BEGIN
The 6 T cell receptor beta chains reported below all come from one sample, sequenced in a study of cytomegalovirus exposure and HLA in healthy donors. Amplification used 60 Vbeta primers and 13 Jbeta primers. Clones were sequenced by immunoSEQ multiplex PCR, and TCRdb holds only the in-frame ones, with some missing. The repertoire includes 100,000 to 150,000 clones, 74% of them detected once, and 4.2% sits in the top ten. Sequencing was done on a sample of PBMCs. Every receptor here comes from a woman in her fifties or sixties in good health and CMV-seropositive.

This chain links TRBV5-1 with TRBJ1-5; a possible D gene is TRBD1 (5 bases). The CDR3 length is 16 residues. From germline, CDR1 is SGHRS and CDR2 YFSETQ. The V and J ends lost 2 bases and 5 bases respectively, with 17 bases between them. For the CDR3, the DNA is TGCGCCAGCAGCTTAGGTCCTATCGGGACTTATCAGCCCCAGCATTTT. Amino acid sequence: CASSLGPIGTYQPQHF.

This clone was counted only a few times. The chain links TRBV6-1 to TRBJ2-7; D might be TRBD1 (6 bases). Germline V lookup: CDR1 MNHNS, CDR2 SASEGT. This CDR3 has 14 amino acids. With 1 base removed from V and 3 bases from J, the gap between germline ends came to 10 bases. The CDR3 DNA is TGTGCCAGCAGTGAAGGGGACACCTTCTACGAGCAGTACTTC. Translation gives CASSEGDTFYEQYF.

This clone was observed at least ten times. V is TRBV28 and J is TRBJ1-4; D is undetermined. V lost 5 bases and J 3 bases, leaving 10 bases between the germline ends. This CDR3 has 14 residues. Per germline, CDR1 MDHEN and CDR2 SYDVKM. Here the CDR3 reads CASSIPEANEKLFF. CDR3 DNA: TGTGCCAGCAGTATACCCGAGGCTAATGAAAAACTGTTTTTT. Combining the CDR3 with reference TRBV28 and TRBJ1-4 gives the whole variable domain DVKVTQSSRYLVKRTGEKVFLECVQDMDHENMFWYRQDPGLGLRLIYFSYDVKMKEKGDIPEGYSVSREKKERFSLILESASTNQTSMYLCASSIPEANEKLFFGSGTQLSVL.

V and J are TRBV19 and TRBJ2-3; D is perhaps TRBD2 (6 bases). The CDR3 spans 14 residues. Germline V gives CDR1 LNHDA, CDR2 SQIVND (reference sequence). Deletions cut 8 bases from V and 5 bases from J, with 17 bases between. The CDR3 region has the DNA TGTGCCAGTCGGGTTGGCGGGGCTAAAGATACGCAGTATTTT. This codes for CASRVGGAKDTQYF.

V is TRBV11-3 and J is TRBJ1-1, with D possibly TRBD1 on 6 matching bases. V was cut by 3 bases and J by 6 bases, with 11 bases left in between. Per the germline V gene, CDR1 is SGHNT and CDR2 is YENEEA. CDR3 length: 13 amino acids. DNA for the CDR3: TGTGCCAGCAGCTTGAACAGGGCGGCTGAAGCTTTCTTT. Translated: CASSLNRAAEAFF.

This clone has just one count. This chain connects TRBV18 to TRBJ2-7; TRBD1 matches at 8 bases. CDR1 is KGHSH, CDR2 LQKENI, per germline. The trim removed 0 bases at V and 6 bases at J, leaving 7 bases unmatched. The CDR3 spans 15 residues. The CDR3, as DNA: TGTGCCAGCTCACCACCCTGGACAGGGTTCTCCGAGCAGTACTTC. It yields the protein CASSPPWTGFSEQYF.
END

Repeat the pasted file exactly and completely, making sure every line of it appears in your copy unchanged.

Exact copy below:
The 6 T cell receptor beta chains reported below all come from one sample, sequenced in a study of cytomegalovirus exposure and HLA in healthy donors. Amplification used 60 Vbeta primers and 13 Jbeta primers. Clones were sequenced by immunoSEQ multiplex PCR, and TCRdb holds only the in-frame ones, with some missing. The repertoire includes 100,000 to 150,000 clones, 74% of them detected once, and 4.2% sits in the top ten. Sequencing was done on a sample of PBMCs. Every receptor here comes from a woman in her fifties or sixties in good health and CMV-seropositive.

This chain links TRBV5-1 with TRBJ1-5; a possible D gene is TRBD1 (5 bases). The CDR3 length is 16 residues. From germline, CDR1 is SGHRS and CDR2 YFSETQ. The V and J ends lost 2 bases and 5 bases respectively, with 17 bases between them. For the CDR3, the DNA is TGCGCCAGCAGCTTAGGTCCTATCGGGACTTATCAGCCCCAGCATTTT. Amino acid sequence: CASSLGPIGTYQPQHF.

This clone was counted only a few times. The chain links TRBV6-1 to TRBJ2-7; D might be TRBD1 (6 bases). Germline V lookup: CDR1 MNHNS, CDR2 SASEGT. This CDR3 has 14 amino acids. With 1 base removed from V and 3 bases from J, the gap between germline ends came to 10 bases. The CDR3 DNA is TGTGCCAGCAGTGAAGGGGACACCTTCTACGAGCAGTACTTC. Translation gives CASSEGDTFYEQYF.

This clone was observed at least ten times. V is TRBV28 and J is TRBJ1-4; D is undetermined. V lost 5 bases and J 3 bases, leaving 10 bases between the germline ends. This CDR3 has 14 residues. Per germline, CDR1 MDHEN and CDR2 SYDVKM. Here the CDR3 reads CASSIPEANEKLFF. CDR3 DNA: TGTGCCAGCAGTATACCCGAGGCTAATGAAAAACTGTTTTTT. Combining the CDR3 with reference TRBV28 and TRBJ1-4 gives the whole variable domain DVKVTQSSRYLVKRTGEKVFLECVQDMDHENMFWYRQDPGLGLRLIYFSYDVKMKEKGDIPEGYSVSREKKERFSLILESASTNQTSMYLCASSIPEANEKLFFGSGTQLSVL.

V and J are TRBV19 and TRBJ2-3; D is perhaps TRBD2 (6 bases). The CDR3 spans 14 residues. Germline V gives CDR1 LNHDA, CDR2 SQIVND (reference sequence). Deletions cut 8 bases from V and 5 bases from J, with 17 bases between. The CDR3 region has the DNA TGTGCCAGTCGGGTTGGCGGGGCTAAAGATACGCAGTATTTT. This codes for CASRVGGAKDTQYF.

V is TRBV11-3 and J is TRBJ1-1, with D possibly TRBD1 on 6 matching bases. V was cut by 3 bases and J by 6 bases, with 11 bases left in between. Per the germline V gene, CDR1 is SGHNT and CDR2 is YENEEA. CDR3 length: 13 amino acids. DNA for the CDR3: TGTGCCAGCAGCTTGAACAGGGCGGCTGAAGCTTTCTTT. Translated: CASSLNRAAEAFF.

This clone has just one count. This chain connects TRBV18 to TRBJ2-7; TRBD1 matches at 8 bases. CDR1 is KGHSH, CDR2 LQKENI, per germline. The trim removed 0 bases at V and 6 bases at J, leaving 7 bases unmatched. The CDR3 spans 15 residues. The CDR3, as DNA: TGTGCCAGCTCACCACCCTGGACAGGGTTCTCCGAGCAGTACTTC. It yields the protein CASSPPWTGFSEQYF.